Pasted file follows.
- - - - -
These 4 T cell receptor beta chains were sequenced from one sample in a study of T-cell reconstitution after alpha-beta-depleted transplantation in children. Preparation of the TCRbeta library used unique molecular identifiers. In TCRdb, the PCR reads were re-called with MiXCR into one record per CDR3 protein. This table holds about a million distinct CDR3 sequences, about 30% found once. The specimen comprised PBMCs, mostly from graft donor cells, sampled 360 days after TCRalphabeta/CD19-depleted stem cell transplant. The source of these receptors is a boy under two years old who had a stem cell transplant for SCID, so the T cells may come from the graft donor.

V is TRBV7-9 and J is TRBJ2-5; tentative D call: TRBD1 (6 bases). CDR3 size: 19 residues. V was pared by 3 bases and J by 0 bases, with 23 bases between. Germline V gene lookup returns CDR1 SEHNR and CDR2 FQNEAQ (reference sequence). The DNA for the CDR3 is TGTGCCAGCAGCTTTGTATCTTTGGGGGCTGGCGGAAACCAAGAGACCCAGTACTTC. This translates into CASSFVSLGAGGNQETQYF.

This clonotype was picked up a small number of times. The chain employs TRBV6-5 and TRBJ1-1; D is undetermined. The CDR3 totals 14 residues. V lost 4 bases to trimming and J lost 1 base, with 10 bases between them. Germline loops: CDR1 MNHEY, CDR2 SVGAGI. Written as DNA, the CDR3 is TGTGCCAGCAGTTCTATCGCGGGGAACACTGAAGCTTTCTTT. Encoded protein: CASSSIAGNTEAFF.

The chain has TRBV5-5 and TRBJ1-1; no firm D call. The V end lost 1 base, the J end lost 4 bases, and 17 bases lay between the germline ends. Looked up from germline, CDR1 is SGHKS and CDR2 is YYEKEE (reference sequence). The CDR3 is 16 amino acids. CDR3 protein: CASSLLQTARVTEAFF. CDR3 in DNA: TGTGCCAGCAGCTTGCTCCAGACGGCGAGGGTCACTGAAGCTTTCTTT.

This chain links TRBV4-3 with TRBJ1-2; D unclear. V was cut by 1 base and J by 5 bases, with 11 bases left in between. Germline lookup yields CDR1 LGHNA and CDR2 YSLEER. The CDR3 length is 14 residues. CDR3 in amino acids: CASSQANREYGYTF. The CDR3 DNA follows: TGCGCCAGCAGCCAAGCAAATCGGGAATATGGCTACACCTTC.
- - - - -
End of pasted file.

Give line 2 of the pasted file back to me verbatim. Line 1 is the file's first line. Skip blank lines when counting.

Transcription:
V is TRBV7-9 and J is TRBJ2-5; tentative D call: TRBD1 (6 bases). CDR3 size: 19 residues. V was pared by 3 bases and J by 0 bases, with 23 bases between. Germline V gene lookup returns CDR1 SEHNR and CDR2 FQNEAQ (reference sequence). The DNA for the CDR3 is TGTGCCAGCAGCTTTGTATCTTTGGGGGCTGGCGGAAACCAAGAGACCCAGTACTTC. This translates into CASSFVSLGAGGNQETQYF.